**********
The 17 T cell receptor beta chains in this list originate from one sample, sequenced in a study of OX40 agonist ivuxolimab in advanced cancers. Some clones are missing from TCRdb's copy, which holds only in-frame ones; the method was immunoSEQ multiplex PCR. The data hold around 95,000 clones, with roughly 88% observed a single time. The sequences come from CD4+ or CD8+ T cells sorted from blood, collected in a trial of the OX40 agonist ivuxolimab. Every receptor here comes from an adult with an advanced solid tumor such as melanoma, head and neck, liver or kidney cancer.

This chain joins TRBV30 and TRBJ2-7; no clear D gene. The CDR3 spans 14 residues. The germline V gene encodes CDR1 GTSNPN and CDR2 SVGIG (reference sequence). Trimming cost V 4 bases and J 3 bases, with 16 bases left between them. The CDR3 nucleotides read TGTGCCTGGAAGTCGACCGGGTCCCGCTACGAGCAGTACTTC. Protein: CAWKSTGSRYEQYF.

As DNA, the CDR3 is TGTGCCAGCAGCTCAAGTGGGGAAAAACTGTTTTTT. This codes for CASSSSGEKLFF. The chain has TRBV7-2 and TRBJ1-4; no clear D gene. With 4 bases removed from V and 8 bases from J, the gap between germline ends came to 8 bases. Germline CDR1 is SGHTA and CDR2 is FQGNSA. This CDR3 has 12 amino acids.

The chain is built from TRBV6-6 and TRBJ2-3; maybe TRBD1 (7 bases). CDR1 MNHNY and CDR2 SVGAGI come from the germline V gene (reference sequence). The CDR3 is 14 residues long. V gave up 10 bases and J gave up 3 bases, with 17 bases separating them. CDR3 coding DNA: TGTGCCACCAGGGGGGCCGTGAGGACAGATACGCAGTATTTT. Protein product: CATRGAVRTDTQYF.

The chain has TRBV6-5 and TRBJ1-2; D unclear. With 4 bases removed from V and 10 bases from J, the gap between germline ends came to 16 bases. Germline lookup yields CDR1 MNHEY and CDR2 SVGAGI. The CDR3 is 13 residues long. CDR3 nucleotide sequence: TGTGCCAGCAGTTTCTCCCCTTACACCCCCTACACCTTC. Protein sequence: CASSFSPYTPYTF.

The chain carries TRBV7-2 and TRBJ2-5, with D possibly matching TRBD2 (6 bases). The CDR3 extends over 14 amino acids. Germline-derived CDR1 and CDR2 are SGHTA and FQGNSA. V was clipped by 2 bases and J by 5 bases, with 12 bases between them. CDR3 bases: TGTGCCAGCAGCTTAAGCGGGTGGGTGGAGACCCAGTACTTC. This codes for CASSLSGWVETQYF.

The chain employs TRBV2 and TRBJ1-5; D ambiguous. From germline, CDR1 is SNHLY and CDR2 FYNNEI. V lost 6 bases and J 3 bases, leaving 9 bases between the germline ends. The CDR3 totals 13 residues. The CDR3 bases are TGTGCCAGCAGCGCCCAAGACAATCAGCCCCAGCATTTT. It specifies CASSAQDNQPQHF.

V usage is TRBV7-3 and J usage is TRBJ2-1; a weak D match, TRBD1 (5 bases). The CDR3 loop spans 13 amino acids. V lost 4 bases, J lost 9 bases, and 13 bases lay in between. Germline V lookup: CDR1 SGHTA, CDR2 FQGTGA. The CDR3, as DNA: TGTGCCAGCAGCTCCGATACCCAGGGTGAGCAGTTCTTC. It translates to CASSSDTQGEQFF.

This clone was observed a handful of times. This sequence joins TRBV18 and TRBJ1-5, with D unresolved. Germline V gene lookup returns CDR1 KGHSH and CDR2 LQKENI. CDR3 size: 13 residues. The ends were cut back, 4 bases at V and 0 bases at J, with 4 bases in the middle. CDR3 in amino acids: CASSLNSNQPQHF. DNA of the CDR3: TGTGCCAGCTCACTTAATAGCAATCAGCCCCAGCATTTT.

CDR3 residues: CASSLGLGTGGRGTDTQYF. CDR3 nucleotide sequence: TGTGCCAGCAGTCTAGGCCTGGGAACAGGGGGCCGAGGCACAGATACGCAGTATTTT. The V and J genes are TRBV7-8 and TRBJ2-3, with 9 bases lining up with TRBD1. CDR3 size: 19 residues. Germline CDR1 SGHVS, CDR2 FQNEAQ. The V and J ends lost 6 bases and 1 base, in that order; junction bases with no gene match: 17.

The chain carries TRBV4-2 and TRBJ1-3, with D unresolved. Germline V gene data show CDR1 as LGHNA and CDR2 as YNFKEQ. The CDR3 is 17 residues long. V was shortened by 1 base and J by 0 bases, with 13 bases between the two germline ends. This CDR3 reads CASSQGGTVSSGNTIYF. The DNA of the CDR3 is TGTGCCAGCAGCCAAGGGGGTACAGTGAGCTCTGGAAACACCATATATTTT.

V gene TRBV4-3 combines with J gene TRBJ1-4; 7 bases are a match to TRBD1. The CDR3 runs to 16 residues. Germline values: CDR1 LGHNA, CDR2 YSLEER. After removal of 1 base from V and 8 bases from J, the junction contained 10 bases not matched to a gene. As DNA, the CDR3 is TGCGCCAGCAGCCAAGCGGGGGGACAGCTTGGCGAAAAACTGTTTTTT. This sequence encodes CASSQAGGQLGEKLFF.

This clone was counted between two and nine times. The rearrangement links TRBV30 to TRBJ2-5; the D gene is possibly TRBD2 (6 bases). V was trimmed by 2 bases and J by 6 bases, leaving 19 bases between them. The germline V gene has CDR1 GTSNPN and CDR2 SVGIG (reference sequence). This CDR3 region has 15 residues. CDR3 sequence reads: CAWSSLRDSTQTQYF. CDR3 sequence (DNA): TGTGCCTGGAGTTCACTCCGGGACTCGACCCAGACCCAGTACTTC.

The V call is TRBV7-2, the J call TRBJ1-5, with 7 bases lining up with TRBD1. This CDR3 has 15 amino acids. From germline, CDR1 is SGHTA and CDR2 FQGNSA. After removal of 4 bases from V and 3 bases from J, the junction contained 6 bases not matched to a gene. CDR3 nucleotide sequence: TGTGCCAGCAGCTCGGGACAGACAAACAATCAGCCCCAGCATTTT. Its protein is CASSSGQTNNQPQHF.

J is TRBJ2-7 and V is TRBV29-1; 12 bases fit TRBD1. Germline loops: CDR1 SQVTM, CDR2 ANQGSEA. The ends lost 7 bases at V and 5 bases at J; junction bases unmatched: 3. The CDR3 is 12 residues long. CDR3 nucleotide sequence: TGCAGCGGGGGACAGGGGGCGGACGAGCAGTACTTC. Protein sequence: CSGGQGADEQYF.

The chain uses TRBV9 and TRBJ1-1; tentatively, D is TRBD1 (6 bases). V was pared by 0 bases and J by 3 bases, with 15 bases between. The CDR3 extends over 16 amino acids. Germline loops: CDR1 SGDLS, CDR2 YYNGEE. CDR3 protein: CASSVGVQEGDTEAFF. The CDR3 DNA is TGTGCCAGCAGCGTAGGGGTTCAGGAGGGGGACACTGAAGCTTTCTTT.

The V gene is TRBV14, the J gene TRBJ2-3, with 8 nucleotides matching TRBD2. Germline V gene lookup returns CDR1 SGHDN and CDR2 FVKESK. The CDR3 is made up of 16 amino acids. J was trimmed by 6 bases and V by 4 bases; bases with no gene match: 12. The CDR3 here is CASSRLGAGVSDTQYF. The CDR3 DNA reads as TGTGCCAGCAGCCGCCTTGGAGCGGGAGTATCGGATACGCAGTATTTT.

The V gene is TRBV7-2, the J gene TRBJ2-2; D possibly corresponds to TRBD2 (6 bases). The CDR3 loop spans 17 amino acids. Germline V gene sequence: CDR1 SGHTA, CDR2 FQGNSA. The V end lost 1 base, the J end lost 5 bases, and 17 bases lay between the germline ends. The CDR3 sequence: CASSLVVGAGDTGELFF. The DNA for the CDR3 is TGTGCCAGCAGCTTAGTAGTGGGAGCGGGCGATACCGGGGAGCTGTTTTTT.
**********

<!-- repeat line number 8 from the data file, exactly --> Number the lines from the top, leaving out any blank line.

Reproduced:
V usage is TRBV7-3 and J usage is TRBJ2-1; a weak D match, TRBD1 (5 bases). The CDR3 loop spans 13 amino acids. V lost 4 bases, J lost 9 bases, and 13 bases lay in between. Germline V lookup: CDR1 SGHTA, CDR2 FQGTGA. The CDR3, as DNA: TGTGCCAGCAGCTCCGATACCCAGGGTGAGCAGTTCTTC. It translates to CASSSDTQGEQFF.